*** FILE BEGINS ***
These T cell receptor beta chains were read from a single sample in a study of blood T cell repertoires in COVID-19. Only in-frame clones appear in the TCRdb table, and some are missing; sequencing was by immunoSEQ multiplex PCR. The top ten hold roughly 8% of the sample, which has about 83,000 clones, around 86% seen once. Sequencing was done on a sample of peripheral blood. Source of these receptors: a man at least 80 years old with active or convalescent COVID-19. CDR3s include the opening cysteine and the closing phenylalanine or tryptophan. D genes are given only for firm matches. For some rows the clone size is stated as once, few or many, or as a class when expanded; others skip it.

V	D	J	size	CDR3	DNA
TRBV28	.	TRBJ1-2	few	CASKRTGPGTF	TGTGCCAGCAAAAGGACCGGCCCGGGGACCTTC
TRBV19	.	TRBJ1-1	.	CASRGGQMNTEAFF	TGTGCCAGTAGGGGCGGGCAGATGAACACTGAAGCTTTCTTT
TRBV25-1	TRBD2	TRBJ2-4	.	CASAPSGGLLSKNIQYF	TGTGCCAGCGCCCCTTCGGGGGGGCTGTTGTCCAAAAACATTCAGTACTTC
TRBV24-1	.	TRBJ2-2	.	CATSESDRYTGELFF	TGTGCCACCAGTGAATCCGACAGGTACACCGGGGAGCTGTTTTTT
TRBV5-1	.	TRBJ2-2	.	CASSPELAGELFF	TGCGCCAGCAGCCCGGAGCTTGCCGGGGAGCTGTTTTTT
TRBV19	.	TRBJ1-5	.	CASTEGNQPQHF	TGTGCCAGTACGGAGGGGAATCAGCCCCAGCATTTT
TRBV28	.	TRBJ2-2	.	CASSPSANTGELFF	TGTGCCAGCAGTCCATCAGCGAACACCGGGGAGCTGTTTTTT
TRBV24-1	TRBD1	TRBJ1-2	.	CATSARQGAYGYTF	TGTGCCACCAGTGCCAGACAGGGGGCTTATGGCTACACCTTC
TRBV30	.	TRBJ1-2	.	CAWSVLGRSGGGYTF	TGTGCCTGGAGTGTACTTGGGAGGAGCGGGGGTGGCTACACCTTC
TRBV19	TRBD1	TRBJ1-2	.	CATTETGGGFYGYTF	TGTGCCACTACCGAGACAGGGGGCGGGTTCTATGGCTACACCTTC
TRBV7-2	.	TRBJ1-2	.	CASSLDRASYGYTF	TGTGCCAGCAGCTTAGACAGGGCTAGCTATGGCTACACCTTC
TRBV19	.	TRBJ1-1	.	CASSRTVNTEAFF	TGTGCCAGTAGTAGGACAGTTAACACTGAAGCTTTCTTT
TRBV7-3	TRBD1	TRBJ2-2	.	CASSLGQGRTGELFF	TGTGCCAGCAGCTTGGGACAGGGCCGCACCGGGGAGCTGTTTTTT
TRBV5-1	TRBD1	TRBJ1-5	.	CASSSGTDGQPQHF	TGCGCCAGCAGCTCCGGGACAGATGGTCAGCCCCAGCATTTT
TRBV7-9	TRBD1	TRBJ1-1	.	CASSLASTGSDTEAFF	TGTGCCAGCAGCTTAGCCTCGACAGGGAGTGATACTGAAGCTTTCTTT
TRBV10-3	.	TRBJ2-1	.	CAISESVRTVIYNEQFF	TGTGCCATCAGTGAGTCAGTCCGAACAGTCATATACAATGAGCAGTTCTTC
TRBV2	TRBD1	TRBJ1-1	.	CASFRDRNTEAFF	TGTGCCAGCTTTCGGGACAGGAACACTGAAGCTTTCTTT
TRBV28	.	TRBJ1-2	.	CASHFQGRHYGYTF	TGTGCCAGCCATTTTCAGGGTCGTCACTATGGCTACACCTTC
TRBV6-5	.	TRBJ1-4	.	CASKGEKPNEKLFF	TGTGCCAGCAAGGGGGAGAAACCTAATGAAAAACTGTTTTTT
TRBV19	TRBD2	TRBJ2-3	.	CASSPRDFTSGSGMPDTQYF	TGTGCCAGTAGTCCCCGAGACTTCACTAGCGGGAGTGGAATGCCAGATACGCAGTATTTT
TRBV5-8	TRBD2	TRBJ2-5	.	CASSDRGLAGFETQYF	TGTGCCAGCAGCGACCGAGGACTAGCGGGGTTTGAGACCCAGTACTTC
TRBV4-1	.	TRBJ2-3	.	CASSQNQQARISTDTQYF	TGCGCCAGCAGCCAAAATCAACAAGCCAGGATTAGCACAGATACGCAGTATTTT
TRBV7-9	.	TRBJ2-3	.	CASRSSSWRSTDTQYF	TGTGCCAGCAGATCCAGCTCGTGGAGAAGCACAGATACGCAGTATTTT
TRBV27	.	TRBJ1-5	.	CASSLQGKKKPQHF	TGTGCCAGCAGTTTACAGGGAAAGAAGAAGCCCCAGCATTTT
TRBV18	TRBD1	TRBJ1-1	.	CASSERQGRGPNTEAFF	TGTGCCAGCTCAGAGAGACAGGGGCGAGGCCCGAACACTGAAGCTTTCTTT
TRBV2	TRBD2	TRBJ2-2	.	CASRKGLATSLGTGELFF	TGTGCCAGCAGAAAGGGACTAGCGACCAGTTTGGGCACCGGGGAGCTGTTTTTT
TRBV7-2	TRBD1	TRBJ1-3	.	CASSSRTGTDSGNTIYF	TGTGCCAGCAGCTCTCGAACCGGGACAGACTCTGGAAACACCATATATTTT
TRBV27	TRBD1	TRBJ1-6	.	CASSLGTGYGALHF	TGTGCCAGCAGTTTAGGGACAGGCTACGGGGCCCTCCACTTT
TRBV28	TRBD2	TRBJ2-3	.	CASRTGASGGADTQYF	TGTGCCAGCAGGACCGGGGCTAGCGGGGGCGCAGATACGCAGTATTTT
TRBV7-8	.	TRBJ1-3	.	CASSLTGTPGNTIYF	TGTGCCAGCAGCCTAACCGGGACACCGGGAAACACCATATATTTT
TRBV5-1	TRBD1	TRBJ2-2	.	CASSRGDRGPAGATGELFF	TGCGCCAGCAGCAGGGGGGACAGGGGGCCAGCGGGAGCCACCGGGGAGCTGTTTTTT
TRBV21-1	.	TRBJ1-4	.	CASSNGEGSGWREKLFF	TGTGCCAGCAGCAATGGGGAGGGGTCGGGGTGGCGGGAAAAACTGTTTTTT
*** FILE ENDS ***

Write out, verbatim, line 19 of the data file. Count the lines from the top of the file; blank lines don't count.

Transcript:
TRBV2	TRBD1	TRBJ1-1	.	CASFRDRNTEAFF	TGTGCCAGCTTTCGGGACAGGAACACTGAAGCTTTCTTT